# Day 13: In-class Assignment: Get the Lead Out: Understanding The Water Crisis in Flint, MI#

✅ Put your name here.

#✅ Put your group member names here.

### Learning Goals:#

By the end of this assignment you should be able to:

Use Pandas to filter data to select particular subsets of interest

Articulate, based on your own perception, what you thinks makes a data visualization “good” versus “bad”

Use data to support a claim or make an argument

## Assignment instructions#

Work with your group to complete this assignment. Instructions for submitting this assignment are at the end of the notebook. The assignment is due at the end of class.

# Background and motivation#

Today we want you to think about what the data is telling you, but still use coding to help you; and, use some of the visualization ideas you explored above. We’ll be looking at the publicly released Flint Water Quality dataset. The water testing method involves collecting three different bottles worth of water.

**Review the properties of the data, read the descriptions of the data fields, and review what the Evironmental Protection Agency (EPA) limits are on lead in water supplies.**

```
import matplotlib.pyplot as plt
import numpy as np
import pandas as pd
# Loading the data
flint_data = pd.read_csv('flint_water_data.csv')
```

Double-check that your data loaded correctly by displaying the first first lines.

```
# Put your code here
```

## Description of data fields in this data set:#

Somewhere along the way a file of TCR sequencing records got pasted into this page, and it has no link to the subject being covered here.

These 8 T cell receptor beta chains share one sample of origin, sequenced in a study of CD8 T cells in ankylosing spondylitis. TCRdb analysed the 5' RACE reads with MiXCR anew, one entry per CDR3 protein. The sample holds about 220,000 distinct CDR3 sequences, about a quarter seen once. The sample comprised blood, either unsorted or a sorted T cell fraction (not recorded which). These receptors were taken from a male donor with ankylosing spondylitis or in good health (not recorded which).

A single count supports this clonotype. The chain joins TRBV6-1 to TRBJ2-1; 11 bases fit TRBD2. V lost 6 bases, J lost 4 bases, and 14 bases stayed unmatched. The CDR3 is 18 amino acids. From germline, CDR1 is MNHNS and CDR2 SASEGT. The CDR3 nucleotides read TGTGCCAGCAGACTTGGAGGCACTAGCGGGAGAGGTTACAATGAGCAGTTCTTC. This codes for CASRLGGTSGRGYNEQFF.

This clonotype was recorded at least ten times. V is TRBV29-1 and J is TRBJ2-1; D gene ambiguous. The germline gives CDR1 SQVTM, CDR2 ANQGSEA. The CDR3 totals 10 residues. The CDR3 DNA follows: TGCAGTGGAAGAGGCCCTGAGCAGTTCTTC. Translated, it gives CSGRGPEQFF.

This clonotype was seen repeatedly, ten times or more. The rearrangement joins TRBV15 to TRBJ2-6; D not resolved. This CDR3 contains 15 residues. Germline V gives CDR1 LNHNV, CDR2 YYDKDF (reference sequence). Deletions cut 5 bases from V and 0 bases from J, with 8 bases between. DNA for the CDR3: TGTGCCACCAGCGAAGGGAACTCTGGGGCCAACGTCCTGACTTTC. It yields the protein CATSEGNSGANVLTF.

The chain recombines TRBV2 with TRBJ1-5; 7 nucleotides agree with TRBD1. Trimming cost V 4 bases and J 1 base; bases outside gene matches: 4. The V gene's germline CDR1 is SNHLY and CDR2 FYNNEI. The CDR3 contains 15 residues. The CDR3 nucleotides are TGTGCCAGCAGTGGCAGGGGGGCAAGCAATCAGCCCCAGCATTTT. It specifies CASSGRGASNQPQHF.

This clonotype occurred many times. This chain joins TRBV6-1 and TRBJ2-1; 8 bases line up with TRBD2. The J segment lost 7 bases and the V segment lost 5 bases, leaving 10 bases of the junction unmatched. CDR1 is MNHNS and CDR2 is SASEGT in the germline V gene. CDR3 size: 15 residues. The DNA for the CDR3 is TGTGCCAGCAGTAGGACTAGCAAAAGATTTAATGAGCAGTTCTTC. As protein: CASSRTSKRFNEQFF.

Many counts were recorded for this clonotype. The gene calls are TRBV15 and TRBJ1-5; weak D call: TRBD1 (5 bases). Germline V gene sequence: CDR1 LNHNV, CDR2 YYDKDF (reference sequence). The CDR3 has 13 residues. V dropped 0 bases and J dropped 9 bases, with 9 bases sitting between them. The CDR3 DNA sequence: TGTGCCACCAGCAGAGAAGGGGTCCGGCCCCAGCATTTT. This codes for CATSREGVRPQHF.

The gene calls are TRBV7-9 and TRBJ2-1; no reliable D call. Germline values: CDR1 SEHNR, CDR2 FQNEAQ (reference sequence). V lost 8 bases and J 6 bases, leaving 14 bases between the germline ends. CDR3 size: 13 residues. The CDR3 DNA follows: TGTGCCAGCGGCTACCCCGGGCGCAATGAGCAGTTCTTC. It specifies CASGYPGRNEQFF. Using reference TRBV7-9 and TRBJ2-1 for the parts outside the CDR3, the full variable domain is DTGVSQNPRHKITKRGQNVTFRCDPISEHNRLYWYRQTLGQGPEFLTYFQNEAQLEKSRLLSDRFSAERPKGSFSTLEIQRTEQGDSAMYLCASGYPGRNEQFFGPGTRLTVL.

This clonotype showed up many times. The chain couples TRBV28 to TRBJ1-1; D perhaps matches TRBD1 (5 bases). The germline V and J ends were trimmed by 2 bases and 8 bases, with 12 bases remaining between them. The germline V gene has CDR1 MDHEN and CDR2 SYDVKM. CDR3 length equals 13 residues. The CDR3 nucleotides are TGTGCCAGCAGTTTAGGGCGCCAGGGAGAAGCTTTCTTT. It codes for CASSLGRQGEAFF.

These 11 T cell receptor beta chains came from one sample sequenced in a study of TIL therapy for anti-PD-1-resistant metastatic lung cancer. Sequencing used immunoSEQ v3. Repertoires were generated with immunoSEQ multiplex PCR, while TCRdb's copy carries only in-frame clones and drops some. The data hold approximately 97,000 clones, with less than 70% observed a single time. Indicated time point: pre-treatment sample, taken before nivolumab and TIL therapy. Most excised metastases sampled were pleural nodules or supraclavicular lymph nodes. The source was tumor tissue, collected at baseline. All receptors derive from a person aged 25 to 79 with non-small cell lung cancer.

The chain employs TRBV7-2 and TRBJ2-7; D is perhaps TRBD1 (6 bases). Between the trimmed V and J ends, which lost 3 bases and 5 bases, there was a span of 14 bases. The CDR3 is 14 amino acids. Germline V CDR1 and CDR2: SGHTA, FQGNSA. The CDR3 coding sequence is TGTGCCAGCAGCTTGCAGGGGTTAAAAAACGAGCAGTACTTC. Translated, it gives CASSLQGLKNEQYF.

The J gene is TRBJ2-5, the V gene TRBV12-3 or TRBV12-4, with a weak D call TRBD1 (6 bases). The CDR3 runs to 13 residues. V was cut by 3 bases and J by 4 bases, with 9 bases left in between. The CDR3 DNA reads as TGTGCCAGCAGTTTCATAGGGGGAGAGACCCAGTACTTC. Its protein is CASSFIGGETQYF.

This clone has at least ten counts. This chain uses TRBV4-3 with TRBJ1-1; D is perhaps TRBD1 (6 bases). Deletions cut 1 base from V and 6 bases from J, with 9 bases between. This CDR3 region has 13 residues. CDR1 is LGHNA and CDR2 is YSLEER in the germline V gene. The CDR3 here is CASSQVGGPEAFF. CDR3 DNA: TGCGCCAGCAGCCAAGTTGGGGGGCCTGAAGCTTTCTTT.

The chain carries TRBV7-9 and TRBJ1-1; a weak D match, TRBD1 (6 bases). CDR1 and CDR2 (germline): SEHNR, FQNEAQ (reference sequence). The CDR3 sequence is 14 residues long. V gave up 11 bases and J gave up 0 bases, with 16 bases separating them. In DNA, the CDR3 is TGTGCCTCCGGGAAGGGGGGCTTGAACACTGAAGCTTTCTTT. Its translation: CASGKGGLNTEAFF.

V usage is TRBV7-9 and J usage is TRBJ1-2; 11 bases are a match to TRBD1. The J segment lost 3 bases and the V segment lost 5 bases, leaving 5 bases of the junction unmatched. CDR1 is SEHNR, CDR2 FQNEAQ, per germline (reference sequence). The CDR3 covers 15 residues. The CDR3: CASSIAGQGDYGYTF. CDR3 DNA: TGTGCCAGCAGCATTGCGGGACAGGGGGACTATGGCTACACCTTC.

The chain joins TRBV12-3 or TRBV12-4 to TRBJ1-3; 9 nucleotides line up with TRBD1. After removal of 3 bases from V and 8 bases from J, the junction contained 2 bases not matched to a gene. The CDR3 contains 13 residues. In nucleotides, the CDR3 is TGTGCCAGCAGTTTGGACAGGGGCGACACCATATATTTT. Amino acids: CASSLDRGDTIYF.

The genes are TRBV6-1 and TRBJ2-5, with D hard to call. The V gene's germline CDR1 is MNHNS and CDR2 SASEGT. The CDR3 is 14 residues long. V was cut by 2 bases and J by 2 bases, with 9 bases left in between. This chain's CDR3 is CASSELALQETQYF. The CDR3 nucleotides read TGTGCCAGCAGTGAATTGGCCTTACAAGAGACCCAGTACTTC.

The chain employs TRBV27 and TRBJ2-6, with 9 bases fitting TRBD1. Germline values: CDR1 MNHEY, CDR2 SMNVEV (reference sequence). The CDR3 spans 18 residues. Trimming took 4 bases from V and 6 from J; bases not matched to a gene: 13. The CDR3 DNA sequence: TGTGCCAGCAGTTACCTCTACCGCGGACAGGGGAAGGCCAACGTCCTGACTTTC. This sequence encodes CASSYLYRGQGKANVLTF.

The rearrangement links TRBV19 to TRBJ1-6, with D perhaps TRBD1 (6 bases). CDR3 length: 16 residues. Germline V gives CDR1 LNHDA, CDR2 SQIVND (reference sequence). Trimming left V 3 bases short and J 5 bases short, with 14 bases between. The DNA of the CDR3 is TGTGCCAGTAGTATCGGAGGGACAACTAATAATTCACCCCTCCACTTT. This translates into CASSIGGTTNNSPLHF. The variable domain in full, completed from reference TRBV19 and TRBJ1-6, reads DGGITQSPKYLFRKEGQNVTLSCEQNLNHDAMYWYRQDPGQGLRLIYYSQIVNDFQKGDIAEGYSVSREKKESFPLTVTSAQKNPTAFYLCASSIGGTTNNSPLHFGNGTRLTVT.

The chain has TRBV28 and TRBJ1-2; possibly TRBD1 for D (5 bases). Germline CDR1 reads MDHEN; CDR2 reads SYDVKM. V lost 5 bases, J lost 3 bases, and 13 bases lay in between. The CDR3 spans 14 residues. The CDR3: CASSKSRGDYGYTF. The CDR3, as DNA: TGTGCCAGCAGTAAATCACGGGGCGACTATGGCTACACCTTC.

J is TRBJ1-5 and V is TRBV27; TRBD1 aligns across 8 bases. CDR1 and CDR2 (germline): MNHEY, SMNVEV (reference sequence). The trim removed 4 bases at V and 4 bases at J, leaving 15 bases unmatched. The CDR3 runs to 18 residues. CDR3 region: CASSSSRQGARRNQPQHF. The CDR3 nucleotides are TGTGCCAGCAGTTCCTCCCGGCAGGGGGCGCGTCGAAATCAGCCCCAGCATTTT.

*SampleID*: Unique study code for each sample*Zip Code*: location where samples were collected*Ward*: location where samples were collected*PbBottle1_ppb*: Concentration of lead in parts per billion (ppb) in sample acquired at initial turn on of water*PbBottle2_ppb*: Concentration of lead in parts per billion (ppb) in sample acquired after 45 seconds of flushing water*PbBottle3_ppb*: Concentration of lead in parts per billion (ppb) in sample acquired after 120 seconds of flushing water

## EPA Limits (i.e. how does the EPA define unsafe lead levels in a water supply?)#

The U.S. Environmental Protection Agency (EPA) guidelines about lead contaminants state:

Lead and copper are regulated by a treatment technique that requires systems to control the corrosiveness of their water.

If more than 10% of tap water samples exceed the action level,water systems must take additional steps. For copper, the action level is 1.3 mg/L (1300 ppb), andfor lead is 0.015 mg/L (15 ppb).Source: (http://www.epa.gov/your-drinking-water/table-regulated-drinking-water-contaminants#seven).

## 1. Analysis Using Descriptive Statistics#

### 1.1#

Use `describe()`

function to determine the mean, standard deviation, min, median, and max of the first set of samples (`PbBottle1_ppb`

).

```
# Write your code here
```

### 1.2#

From this information alone, can you determine if the water supply in Flint met the EPA standard?

✎ *Write your answer here*

### 1.3#

What is the median of this sample? How does it compare to the mean? Do you expect this sample to be close to a normal (Gaussian) distribution? (think back on your pre-class assignment about the properties of normal distributions)

✎ *Write your answer here*

## 2. Analysis Using Visualizations#

### 2.1#

Make a histogram visualization of the distribution of the first set of samples (`PbBottle1_ppb`

). Use the `axvline()`

function to add a line showing where the EPA limit is. (You will may need to us google to remind yourself what this function does.)

Also, make sure that your plot has x and y-axes labels and a title.

```
# Write your code here
```

### 2.2#

Does the distribution of samples look like a normal (Gaussian) distribution? Is that what you predicted based on your analysis of the descriptive statistics (Part 1.3)?